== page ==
Brow Beat

The End of Men, TV Titles Edition

Pierce Brosnan as Remington Steele, from a bygone era when men dominated primetime

© 1984 Gene Trindl

Hanna Rosin’s new book The End of Men: And the Rise of Women catalogs female gains in education, work, and at home. But Rosin somehow overlooked another front in women’s march to gender dominance: TV show titles.

In the fall of 1982, the prime-time TV lineup featured 20 titles that referenced men or male characters. NBC’s Friday night lineup alone offered a three-fer: The Powers of Matthew Star, Knight Rider, and Remington Steele. Meanwhile, female characters were mentioned in just five titles, while six others name-checked both men and women. Three decades later, as we head into the 2012-13 TV season, the balance has changed completely: 14 titles reference women, eight men, and five both genders.*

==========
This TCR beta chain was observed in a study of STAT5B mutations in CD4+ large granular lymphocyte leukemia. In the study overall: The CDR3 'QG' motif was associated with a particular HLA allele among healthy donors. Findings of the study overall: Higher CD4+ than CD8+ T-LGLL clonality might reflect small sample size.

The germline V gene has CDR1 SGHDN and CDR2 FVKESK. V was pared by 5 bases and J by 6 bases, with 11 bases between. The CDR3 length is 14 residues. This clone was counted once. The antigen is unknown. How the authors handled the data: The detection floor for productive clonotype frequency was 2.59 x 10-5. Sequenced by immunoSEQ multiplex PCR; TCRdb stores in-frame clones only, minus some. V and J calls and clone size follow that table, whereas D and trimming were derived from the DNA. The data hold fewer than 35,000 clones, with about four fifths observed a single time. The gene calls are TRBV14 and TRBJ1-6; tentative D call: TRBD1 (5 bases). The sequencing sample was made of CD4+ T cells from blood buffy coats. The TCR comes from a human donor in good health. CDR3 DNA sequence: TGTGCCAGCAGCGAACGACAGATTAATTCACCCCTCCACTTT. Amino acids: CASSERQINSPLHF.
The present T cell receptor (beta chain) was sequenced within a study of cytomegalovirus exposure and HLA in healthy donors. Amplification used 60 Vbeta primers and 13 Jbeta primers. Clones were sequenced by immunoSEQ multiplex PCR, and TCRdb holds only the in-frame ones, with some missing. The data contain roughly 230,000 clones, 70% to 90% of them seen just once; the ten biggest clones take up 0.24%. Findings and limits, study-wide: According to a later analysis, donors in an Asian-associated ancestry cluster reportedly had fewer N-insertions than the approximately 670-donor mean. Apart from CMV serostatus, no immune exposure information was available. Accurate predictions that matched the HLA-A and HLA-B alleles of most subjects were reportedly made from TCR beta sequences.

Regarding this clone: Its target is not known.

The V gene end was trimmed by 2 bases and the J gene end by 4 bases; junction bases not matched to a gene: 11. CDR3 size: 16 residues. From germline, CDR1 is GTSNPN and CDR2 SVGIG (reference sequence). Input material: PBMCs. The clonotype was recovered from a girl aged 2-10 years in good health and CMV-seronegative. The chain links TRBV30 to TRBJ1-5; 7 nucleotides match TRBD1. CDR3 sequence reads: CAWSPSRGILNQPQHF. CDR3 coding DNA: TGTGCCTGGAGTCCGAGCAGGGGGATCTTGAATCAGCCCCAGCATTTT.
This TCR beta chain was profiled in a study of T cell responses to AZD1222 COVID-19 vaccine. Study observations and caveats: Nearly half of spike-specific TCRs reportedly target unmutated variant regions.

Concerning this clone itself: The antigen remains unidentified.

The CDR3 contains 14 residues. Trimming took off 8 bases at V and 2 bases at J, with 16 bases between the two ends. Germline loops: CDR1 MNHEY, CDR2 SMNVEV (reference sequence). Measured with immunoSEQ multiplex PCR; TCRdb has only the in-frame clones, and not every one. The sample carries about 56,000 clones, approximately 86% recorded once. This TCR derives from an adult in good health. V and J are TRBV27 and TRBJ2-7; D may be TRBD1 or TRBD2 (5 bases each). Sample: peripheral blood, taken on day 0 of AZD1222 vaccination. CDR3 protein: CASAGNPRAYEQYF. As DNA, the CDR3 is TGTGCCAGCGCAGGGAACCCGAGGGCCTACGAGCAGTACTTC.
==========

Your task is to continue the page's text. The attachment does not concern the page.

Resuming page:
Are TV programmers girlying up their show names to attract female viewers? If so, I doubt it will work. As Susan Burton noted when a movie based on her autobiographical story turned young Susan into a boy: “girls will go see movies about boys, but boys will not go see movies about girls.” I doubt that adult TV viewers are very different from young filmgoers.

No, it’s clearly another sign of the dude-ocalypse.

Note: Since Tucker’s Witch references both Rick Tucker and his wife, Amanda, it has been placed in the both-gender column. When it was later re-broadcast on USA, the show was renamed The Good Witch of Laurel Canyon, which would’ve put it in the women’s list. Your sexism came back to bite you, 1982!

Sources: For 1982, Wikipedia. For 2012, Page 42 of the Sept. 17-23 TV Guide.

Correction, Sept. 19, 2012: The chart and its accompanying text originally located How I Met Your Mother in the female column. Since the “I” of the title is a man, the show belongs in the mixed-gender list. The Simpsons was also originally missing from that column.